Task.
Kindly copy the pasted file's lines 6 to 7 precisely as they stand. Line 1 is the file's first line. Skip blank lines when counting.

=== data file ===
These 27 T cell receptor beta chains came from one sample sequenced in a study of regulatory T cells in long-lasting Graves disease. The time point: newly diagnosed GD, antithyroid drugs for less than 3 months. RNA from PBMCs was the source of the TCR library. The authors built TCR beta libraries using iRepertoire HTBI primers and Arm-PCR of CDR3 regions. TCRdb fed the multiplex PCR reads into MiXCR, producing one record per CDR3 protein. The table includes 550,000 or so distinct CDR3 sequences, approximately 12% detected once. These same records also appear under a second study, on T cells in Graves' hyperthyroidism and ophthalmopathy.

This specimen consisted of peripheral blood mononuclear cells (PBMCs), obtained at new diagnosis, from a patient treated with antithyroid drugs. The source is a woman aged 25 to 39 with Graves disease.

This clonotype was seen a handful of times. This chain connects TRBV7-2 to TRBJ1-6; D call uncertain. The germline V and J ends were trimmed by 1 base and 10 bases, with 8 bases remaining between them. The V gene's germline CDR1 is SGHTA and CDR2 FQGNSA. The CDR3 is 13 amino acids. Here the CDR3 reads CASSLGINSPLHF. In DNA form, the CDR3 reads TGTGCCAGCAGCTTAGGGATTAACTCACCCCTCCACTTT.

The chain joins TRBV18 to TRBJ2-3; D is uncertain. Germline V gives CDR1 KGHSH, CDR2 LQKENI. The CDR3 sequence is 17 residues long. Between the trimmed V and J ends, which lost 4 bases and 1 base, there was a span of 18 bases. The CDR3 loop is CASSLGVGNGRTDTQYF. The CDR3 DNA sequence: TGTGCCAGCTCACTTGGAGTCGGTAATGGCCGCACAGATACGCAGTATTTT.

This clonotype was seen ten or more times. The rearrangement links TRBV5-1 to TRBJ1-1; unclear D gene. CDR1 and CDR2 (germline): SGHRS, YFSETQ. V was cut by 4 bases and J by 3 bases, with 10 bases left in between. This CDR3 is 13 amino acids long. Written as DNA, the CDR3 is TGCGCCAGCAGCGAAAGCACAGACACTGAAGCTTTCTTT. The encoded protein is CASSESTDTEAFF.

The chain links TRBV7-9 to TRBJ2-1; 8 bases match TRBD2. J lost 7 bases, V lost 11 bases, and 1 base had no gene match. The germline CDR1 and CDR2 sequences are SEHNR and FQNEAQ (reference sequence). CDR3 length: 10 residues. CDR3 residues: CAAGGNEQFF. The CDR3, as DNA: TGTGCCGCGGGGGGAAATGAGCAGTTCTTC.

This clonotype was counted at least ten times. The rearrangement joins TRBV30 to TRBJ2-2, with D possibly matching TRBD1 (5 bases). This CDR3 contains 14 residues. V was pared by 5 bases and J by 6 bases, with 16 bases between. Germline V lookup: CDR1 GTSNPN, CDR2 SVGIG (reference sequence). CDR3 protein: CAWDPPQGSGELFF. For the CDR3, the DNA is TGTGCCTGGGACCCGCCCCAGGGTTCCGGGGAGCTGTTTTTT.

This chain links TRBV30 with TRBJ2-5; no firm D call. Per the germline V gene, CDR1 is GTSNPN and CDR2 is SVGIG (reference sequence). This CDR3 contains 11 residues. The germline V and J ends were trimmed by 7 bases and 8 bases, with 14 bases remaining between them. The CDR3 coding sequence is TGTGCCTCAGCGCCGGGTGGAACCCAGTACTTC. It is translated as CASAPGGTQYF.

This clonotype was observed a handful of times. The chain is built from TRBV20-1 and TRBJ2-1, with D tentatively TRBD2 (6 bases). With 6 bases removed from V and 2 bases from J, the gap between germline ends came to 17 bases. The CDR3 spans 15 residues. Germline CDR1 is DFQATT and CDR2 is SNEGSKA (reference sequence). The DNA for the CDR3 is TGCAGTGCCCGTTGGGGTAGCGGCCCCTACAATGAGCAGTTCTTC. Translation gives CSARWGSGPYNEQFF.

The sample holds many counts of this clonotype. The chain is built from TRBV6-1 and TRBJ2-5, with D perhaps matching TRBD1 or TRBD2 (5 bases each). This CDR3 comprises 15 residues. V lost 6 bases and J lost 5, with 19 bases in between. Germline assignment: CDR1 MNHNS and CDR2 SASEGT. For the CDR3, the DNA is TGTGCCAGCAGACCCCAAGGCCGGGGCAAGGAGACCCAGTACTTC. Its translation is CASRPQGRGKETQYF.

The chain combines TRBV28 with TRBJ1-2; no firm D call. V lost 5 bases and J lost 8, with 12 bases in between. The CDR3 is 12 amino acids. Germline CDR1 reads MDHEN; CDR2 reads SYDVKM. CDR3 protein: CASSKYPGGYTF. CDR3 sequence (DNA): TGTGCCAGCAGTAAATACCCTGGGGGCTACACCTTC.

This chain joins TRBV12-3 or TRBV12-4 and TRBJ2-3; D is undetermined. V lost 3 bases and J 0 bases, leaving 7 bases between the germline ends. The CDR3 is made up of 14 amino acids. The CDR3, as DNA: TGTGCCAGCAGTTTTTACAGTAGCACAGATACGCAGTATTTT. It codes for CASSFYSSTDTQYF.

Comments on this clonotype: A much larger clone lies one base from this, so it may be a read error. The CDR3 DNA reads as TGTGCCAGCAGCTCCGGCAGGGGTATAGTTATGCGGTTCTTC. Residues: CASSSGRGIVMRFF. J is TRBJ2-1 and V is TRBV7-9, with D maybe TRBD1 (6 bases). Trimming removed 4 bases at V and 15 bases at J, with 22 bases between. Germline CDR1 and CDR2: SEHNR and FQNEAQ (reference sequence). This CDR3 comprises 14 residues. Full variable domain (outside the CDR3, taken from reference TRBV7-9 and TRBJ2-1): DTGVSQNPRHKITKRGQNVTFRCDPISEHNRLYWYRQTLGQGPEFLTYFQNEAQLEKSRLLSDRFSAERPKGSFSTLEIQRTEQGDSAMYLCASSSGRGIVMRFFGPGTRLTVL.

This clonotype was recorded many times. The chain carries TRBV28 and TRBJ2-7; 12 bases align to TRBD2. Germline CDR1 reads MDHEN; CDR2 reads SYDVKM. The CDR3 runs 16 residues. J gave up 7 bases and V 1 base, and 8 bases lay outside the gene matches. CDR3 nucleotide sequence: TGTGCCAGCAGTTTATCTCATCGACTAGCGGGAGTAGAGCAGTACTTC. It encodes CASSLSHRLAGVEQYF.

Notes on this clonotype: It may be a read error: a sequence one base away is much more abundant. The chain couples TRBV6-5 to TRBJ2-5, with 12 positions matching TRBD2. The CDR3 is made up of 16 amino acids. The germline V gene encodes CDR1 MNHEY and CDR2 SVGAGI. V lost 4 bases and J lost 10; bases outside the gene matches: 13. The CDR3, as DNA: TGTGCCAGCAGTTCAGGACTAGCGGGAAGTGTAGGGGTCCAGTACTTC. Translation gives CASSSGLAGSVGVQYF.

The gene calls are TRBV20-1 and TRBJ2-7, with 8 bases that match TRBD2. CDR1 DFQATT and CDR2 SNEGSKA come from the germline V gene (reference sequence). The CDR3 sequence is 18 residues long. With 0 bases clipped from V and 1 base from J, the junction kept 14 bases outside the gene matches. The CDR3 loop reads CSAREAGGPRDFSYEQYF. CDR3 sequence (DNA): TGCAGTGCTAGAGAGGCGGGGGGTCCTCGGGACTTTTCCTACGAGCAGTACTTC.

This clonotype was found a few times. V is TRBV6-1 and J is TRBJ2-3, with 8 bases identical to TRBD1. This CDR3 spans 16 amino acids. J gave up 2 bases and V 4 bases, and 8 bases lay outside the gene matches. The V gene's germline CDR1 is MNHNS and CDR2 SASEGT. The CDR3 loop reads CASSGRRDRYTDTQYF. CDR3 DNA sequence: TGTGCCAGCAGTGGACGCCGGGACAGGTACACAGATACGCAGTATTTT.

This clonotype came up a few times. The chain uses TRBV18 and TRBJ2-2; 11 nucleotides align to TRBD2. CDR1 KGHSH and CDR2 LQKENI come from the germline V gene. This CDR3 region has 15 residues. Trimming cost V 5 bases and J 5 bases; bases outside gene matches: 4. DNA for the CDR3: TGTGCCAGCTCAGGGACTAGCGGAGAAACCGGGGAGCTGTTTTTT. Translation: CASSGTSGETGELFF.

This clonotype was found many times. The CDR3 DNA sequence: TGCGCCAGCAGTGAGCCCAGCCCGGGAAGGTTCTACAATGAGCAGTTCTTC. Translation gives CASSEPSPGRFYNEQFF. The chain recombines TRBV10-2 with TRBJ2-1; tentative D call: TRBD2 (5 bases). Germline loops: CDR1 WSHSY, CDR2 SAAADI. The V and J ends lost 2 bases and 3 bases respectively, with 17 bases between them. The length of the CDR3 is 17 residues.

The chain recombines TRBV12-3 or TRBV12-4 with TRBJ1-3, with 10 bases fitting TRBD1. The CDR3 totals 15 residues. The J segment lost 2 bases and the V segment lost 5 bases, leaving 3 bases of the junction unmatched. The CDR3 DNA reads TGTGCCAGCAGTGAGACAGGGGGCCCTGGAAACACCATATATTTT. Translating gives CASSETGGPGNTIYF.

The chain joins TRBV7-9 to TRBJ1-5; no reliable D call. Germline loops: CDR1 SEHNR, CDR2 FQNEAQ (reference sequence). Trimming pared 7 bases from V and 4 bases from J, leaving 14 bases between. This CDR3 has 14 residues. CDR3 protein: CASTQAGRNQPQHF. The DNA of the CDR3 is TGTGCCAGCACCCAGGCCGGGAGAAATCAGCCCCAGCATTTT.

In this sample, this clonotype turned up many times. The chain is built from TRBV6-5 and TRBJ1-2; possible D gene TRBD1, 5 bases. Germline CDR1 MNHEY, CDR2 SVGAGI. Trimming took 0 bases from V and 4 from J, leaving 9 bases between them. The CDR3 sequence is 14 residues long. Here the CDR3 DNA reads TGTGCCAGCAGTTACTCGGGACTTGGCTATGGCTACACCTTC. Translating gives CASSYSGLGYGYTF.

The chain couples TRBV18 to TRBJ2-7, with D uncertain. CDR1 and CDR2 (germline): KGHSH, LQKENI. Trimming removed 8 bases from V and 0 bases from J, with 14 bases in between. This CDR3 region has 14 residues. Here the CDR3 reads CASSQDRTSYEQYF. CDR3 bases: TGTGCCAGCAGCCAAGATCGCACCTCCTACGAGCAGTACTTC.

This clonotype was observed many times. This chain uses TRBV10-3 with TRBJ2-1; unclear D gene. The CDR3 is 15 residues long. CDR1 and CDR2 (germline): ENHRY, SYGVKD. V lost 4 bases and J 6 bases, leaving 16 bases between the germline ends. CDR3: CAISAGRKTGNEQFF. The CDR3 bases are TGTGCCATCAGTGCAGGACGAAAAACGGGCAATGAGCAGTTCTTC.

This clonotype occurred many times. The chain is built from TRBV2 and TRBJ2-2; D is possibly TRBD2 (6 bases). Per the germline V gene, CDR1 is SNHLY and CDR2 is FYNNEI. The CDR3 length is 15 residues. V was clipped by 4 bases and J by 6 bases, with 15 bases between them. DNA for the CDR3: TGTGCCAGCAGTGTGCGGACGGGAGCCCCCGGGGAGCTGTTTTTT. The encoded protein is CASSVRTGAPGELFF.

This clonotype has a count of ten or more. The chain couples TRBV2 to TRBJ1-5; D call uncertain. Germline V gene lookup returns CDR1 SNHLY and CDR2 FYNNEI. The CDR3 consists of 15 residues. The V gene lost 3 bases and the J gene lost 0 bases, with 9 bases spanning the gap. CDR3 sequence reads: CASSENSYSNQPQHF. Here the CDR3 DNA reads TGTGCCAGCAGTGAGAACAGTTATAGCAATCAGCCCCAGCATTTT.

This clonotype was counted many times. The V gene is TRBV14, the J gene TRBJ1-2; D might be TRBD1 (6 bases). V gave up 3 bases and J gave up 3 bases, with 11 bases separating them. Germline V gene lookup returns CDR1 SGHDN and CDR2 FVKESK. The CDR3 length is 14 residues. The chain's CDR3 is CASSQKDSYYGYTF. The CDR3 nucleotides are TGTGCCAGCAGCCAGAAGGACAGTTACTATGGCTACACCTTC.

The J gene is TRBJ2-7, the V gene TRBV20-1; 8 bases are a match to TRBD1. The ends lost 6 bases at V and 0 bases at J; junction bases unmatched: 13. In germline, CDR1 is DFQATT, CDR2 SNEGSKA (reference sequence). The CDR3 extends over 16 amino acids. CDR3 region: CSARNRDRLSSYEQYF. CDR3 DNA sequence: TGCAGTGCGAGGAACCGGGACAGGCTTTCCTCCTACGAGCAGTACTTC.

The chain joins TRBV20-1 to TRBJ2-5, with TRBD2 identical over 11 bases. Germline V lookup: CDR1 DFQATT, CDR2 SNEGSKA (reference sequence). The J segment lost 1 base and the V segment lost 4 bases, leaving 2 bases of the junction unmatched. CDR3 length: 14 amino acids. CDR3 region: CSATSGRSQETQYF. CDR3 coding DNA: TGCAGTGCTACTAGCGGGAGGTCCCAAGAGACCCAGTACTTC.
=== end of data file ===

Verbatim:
The chain links TRBV7-9 to TRBJ2-1; 8 bases match TRBD2. J lost 7 bases, V lost 11 bases, and 1 base had no gene match. The germline CDR1 and CDR2 sequences are SEHNR and FQNEAQ (reference sequence). CDR3 length: 10 residues. CDR3 residues: CAAGGNEQFF. The CDR3, as DNA: TGTGCCGCGGGGGGAAATGAGCAGTTCTTC.

This clonotype was counted at least ten times. The rearrangement joins TRBV30 to TRBJ2-2, with D possibly matching TRBD1 (5 bases). This CDR3 contains 14 residues. V was pared by 5 bases and J by 6 bases, with 16 bases between. Germline V lookup: CDR1 GTSNPN, CDR2 SVGIG (reference sequence). CDR3 protein: CAWDPPQGSGELFF. For the CDR3, the DNA is TGTGCCTGGGACCCGCCCCAGGGTTCCGGGGAGCTGTTTTTT.